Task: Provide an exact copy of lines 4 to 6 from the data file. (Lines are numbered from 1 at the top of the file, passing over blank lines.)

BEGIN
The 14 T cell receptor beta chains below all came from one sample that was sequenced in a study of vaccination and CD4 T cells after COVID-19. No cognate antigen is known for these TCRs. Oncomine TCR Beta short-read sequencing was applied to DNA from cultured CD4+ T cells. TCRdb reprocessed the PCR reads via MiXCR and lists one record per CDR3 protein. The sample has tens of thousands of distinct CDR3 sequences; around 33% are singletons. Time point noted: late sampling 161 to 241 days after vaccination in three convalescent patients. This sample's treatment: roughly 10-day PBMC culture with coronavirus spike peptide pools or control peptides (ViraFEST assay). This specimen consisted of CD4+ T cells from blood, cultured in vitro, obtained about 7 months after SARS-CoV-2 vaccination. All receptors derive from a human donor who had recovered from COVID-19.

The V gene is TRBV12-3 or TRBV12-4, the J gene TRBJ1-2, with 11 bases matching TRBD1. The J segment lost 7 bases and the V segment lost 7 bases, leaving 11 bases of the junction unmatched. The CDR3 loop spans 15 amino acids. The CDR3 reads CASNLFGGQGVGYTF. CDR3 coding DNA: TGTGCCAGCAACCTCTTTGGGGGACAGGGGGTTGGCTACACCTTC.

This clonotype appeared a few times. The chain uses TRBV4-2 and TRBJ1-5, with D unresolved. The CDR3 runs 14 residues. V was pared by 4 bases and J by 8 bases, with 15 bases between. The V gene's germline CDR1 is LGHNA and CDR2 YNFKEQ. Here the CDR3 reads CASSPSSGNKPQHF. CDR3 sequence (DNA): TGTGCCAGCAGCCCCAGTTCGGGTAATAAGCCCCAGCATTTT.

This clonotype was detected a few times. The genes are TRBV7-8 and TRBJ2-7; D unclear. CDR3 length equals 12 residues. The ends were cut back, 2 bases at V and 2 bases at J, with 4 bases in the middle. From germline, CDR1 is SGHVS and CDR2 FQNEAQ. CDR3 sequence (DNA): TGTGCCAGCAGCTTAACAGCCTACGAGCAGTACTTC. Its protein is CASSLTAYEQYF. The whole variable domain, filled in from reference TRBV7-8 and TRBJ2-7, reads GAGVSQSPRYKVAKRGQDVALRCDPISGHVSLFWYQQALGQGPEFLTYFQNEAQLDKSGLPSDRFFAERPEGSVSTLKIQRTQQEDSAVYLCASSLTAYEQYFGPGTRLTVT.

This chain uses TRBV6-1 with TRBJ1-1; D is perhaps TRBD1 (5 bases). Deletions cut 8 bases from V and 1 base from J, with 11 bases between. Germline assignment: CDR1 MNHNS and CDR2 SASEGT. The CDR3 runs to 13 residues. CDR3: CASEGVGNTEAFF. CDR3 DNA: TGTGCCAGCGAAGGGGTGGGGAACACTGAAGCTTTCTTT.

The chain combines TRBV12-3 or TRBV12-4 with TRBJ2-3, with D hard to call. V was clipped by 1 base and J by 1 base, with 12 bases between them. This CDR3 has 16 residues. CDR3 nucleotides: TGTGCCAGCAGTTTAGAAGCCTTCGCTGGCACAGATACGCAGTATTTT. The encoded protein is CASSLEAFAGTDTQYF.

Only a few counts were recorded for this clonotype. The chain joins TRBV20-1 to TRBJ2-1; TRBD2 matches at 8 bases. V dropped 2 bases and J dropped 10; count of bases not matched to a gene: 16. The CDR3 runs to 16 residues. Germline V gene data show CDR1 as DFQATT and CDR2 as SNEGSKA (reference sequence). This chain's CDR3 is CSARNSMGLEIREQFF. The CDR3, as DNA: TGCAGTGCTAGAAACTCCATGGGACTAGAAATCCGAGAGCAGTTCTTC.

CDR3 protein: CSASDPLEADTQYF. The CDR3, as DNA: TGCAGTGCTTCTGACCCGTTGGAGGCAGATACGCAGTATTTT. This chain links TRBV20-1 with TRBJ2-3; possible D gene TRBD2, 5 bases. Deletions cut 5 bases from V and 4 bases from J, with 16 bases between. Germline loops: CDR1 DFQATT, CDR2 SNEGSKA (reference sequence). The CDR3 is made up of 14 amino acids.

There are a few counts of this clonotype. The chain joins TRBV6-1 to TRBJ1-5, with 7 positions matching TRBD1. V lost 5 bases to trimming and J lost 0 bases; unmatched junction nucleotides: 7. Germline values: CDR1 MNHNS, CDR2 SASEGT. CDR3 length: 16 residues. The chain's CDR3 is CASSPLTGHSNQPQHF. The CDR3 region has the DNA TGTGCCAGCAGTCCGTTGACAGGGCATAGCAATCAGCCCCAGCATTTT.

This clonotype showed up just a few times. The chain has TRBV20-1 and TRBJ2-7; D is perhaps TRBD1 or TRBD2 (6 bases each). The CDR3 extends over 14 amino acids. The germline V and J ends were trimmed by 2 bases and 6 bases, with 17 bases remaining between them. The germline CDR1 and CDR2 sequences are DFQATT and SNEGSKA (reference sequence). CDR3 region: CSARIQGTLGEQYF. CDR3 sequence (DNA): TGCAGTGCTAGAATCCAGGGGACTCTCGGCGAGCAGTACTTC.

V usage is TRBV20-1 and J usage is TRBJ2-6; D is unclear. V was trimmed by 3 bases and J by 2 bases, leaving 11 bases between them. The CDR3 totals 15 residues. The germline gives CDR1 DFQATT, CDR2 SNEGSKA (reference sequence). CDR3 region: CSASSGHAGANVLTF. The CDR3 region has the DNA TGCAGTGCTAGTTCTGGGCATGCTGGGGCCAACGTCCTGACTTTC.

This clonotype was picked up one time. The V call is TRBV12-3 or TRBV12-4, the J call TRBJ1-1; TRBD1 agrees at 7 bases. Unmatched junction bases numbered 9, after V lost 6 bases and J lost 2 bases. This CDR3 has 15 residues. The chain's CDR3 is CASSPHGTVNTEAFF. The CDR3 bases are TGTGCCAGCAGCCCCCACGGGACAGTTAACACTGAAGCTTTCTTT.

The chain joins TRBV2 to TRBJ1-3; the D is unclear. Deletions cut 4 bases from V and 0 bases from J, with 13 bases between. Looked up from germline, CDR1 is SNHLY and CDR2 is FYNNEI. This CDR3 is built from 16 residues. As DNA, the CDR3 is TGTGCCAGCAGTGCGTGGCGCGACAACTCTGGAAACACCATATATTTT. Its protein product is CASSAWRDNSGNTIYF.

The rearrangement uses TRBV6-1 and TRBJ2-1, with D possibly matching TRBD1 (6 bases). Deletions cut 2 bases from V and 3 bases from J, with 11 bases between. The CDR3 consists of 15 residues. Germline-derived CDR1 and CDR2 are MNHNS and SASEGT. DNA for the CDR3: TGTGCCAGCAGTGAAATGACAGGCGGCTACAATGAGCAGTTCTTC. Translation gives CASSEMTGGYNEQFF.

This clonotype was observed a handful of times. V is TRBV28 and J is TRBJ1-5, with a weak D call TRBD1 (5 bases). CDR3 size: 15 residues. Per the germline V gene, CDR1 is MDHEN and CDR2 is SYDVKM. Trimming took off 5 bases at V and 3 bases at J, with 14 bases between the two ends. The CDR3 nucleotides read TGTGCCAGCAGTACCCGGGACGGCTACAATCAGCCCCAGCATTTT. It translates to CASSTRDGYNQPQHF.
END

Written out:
This clonotype was detected a few times. The genes are TRBV7-8 and TRBJ2-7; D unclear. CDR3 length equals 12 residues. The ends were cut back, 2 bases at V and 2 bases at J, with 4 bases in the middle. From germline, CDR1 is SGHVS and CDR2 FQNEAQ. CDR3 sequence (DNA): TGTGCCAGCAGCTTAACAGCCTACGAGCAGTACTTC. Its protein is CASSLTAYEQYF. The whole variable domain, filled in from reference TRBV7-8 and TRBJ2-7, reads GAGVSQSPRYKVAKRGQDVALRCDPISGHVSLFWYQQALGQGPEFLTYFQNEAQLDKSGLPSDRFFAERPEGSVSTLKIQRTQQEDSAVYLCASSLTAYEQYFGPGTRLTVT.

This chain uses TRBV6-1 with TRBJ1-1; D is perhaps TRBD1 (5 bases). Deletions cut 8 bases from V and 1 base from J, with 11 bases between. Germline assignment: CDR1 MNHNS and CDR2 SASEGT. The CDR3 runs to 13 residues. CDR3: CASEGVGNTEAFF. CDR3 DNA: TGTGCCAGCGAAGGGGTGGGGAACACTGAAGCTTTCTTT.

The chain combines TRBV12-3 or TRBV12-4 with TRBJ2-3, with D hard to call. V was clipped by 1 base and J by 1 base, with 12 bases between them. This CDR3 has 16 residues. CDR3 nucleotides: TGTGCCAGCAGTTTAGAAGCCTTCGCTGGCACAGATACGCAGTATTTT. The encoded protein is CASSLEAFAGTDTQYF.